Adventures / art / culture / food / Out and About / Things to do

An American Abroad: Eight Days Wandering the Emerald Isle

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This is the eleventh in a weekly series that will extend until the end of June. It will chronicle my travels in Europe and the interesting things I come upon or wish someone had told me before I left. I will spend three weeks on a rail and boat trip ending in Budapest. This is the first leg of that journey. 

Ireland is incredibly, indelibly green. It is lush in a way that is quite startling to someone who grew up in the semi-desert dryness of Southern California.

I came into Dublin on the ferry Ulysses from Wales. It was a huge ship, with shops, several decks, and even a cinema on board.

I was only in the city for a couple days, which I can tell you right now, is not enough. It is lively, interesting and surprisingly literary. They love James Joyce so much that he is practically their patron saint. There’s even a James Joyce walk, where you can follow the 14 paving stones engraved with quotes from his books. It might even be worth taking a look at one or more of his books before coming to the city. I hadn’t read any and I felt like I was missing something without that prior knowledge.

Recommendations for Dublin:

Eating: Il Capo– cheap, quick, and delicious. This Italian take-out place is perfect for pasta and designing your own pizza.

Drinking: Anywhere outside of Temple Bar- According to the locals, the famous artsy bar area has become a complete tourist trap. If you spend any more than 6 Euros on a drink you’ve been ripped off.

Staying: Isaac’s Hostel– A big but very friendly hostel. They have organized pub-crawls and tours heading out everyday. The hostel is also very affordable and geared toward a student or traveler’s budget. A couple downsides: their Wi-Fi only works in the public areas, which can be really annoying when you are on the third floor and want to access the internet, also, their lockers are in the basement, which again involves a lot of stairs if you’re three floors up. However, these are not too much of a nuisance with a certain amount of planning.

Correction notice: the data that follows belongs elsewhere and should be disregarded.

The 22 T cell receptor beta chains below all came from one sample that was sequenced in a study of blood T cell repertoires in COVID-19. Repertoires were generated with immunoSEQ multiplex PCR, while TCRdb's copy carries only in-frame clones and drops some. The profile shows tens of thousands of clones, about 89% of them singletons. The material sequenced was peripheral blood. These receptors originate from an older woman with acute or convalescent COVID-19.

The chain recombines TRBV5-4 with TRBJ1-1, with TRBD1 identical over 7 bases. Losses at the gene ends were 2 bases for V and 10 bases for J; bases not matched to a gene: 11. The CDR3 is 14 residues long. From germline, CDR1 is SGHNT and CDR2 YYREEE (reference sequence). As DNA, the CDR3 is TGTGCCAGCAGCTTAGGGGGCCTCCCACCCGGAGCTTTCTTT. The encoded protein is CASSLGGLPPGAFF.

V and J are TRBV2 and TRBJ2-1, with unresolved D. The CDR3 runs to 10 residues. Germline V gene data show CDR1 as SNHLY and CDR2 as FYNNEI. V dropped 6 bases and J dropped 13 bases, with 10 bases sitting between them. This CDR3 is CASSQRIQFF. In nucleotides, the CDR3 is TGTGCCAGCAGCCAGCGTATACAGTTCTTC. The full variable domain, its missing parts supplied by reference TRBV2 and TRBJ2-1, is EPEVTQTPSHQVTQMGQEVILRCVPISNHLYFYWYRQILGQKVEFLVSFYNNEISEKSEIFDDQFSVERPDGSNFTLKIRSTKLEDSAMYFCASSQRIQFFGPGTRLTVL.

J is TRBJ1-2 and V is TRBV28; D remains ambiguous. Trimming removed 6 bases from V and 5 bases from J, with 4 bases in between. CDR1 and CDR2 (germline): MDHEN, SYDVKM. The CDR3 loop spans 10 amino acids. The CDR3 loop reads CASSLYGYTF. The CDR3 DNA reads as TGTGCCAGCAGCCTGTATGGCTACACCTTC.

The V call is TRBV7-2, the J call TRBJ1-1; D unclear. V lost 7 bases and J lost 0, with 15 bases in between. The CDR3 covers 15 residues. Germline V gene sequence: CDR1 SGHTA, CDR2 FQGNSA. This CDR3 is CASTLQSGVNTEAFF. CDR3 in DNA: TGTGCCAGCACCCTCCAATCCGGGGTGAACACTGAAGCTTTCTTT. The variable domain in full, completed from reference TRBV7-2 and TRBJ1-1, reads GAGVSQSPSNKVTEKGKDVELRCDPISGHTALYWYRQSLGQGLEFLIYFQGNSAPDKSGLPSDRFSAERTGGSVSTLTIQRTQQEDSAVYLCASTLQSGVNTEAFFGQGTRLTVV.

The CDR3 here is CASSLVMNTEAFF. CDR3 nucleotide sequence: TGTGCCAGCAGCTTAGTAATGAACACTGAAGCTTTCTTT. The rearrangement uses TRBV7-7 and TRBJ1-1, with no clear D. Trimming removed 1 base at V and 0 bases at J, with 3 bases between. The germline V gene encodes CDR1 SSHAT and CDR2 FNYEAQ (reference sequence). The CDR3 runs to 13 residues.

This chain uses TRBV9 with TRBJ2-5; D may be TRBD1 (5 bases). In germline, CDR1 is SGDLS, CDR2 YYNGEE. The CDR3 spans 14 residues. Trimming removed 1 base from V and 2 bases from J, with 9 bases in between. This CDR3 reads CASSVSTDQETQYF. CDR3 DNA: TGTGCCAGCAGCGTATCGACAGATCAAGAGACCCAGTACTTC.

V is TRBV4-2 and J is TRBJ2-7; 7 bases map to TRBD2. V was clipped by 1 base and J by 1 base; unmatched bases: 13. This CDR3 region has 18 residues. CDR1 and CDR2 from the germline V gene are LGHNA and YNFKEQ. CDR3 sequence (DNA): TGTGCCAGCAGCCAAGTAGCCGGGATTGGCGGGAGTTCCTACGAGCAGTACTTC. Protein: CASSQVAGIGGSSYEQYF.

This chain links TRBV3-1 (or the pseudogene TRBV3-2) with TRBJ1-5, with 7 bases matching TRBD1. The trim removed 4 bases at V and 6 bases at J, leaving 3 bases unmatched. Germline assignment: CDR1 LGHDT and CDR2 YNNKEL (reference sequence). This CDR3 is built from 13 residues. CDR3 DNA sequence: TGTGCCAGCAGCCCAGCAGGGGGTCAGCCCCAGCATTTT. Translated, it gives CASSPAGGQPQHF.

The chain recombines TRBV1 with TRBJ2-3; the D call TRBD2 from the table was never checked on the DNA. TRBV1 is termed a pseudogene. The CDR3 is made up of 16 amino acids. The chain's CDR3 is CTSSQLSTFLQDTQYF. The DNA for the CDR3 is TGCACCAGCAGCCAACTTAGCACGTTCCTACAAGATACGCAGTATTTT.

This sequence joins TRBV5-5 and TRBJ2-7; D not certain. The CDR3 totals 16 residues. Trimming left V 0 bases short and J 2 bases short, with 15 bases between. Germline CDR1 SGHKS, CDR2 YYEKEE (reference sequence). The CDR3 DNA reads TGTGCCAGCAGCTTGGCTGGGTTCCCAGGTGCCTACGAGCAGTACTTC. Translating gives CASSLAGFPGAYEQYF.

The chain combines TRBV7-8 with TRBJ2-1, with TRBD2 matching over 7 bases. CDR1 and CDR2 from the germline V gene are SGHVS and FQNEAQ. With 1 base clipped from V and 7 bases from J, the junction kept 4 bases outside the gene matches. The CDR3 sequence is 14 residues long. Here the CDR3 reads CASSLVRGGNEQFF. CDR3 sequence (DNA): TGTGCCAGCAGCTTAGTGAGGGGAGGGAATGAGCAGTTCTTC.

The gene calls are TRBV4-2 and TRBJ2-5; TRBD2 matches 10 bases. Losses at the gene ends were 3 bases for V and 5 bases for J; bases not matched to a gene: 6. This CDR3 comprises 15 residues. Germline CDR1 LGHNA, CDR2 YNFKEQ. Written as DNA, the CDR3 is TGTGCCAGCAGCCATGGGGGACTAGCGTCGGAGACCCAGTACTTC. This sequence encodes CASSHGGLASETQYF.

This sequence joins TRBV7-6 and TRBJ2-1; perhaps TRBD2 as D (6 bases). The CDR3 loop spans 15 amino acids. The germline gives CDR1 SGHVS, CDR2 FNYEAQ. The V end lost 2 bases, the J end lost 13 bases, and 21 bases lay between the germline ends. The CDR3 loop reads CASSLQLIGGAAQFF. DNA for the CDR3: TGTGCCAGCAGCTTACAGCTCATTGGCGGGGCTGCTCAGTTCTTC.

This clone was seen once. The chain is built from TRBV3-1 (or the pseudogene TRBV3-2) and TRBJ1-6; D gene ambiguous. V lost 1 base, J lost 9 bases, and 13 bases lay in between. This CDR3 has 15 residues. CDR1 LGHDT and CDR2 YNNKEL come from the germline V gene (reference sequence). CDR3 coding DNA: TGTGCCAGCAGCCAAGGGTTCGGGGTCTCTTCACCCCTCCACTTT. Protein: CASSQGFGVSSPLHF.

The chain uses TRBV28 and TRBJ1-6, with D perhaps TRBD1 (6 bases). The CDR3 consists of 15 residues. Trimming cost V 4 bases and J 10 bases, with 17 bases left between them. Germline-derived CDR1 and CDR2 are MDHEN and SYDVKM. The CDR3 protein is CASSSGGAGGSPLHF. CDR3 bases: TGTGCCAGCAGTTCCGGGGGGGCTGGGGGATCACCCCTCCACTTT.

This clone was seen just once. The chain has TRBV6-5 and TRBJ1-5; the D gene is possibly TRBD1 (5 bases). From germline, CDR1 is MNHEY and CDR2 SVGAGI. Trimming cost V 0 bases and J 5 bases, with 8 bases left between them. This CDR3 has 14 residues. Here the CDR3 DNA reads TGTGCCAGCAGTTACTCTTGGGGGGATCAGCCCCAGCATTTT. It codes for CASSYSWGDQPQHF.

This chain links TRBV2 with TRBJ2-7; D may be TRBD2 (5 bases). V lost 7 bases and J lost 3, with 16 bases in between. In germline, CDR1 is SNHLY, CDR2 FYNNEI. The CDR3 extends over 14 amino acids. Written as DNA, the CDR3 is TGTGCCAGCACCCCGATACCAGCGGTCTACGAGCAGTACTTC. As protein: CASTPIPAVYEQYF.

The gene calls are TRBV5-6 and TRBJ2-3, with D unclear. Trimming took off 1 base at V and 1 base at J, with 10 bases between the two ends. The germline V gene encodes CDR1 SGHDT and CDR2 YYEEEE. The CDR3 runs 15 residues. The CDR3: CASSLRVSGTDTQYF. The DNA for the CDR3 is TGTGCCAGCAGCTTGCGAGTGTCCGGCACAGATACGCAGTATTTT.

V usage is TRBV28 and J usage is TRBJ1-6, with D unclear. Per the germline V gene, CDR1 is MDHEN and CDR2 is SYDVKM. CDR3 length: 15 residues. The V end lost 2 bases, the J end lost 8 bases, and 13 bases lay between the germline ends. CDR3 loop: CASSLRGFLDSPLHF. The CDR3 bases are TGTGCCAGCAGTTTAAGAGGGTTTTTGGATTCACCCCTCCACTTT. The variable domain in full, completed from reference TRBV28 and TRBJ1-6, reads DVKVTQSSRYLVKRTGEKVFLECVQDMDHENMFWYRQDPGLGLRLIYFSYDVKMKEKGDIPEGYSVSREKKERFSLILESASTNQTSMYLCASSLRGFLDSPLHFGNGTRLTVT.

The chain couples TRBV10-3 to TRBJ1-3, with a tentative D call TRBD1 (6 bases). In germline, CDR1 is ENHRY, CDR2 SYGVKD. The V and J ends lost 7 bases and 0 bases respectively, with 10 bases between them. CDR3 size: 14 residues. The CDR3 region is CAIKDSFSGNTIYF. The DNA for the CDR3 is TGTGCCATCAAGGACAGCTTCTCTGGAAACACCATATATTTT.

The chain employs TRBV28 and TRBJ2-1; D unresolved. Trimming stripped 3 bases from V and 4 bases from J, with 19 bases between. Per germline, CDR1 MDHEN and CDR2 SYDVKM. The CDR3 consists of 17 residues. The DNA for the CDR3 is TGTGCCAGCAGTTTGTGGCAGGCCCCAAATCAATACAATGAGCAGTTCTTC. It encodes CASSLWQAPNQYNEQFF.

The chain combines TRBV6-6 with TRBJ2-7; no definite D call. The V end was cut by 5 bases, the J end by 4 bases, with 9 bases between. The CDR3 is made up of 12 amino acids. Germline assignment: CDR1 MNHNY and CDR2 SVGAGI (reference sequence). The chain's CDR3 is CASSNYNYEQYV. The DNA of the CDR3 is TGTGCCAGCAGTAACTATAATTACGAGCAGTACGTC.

Sightseeing: Trinity College-Founded by Elizabeth I in 1592, Trinity is the oldest university in Ireland and is quite pretty to walk around. It also is the home to the Book of Kells, a famous and very pretty illuminated Bible.

Dublin Castle– A small castle in the city, now a major government building, it housed the British seat of colonial power up until 1922. An interesting complex to wander around and full of local history.

The Irish Parliament– Another pretty government building, this time a good example of Neo-Classical architecture. It also contains the National Library and the Archeology Museum, both of which are free.

St. Stephen’s Green– A big, gorgeous park in the middle of the city. It is a peaceful respite from the urbanism around it and quite nice to stroll through, also great for picnics and general lounging around.

Next, I went up to Belfast. The train ride was beautiful and very green. I fell asleep twenty minutes from my stop and nearly had a heart attack when I woke up and realized the train had stopped, thinking that I had missed my stop. Luckily, Belfast was the last stop and I was perfectly fine.

 

Recommendations for Belfast:

Drinking: The Crown Pub– A gorgeous Victorian era pub that has been preserved just as it was built. If you’re lucky you can snag one of their private booths and have a secluded drink amidst a hundred years worth of graffiti.

Sightseeing:The Ulster Museum– Combining collections of art and natural history, this museum is interesting for a range of tastes. It’s also free, which just adds to its appeal. The only problem with it is that the natural history floors are a little badly organized, it’s hard to go through it and see everything without doubling back a couple times. Suggested exhibits: The Art of the Troubles, running until Sept. 7th, this exhibit is moving and really powerful. It really helped me understand what it was like to live during the thirty years of the Troubles. Also, the Elements exhibit, running until Feb 28th 2016, this is a fun little exhibit that makes you think about the periodic table of elements in a much more concrete and practical way.